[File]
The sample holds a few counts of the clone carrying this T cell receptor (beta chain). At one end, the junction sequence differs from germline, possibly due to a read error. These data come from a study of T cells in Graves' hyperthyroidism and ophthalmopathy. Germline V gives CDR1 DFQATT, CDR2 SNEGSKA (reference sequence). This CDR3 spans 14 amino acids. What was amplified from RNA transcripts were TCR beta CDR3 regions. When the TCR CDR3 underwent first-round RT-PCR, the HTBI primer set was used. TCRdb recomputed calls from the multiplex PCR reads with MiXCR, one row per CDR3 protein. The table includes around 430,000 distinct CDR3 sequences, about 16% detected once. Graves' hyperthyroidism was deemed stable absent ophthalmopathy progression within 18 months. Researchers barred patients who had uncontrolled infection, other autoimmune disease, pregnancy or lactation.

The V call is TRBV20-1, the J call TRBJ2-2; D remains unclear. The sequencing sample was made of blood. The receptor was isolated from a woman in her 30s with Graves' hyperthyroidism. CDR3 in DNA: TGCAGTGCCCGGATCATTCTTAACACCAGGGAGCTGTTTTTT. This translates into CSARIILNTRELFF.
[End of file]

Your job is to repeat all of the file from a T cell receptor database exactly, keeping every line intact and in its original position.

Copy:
The sample holds a few counts of the clone carrying this T cell receptor (beta chain). At one end, the junction sequence differs from germline, possibly due to a read error. These data come from a study of T cells in Graves' hyperthyroidism and ophthalmopathy. Germline V gives CDR1 DFQATT, CDR2 SNEGSKA (reference sequence). This CDR3 spans 14 amino acids. What was amplified from RNA transcripts were TCR beta CDR3 regions. When the TCR CDR3 underwent first-round RT-PCR, the HTBI primer set was used. TCRdb recomputed calls from the multiplex PCR reads with MiXCR, one row per CDR3 protein. The table includes around 430,000 distinct CDR3 sequences, about 16% detected once. Graves' hyperthyroidism was deemed stable absent ophthalmopathy progression within 18 months. Researchers barred patients who had uncontrolled infection, other autoimmune disease, pregnancy or lactation.

The V call is TRBV20-1, the J call TRBJ2-2; D remains unclear. The sequencing sample was made of blood. The receptor was isolated from a woman in her 30s with Graves' hyperthyroidism. CDR3 in DNA: TGCAGTGCCCGGATCATTCTTAACACCAGGGAGCTGTTTTTT. This translates into CSARIILNTRELFF.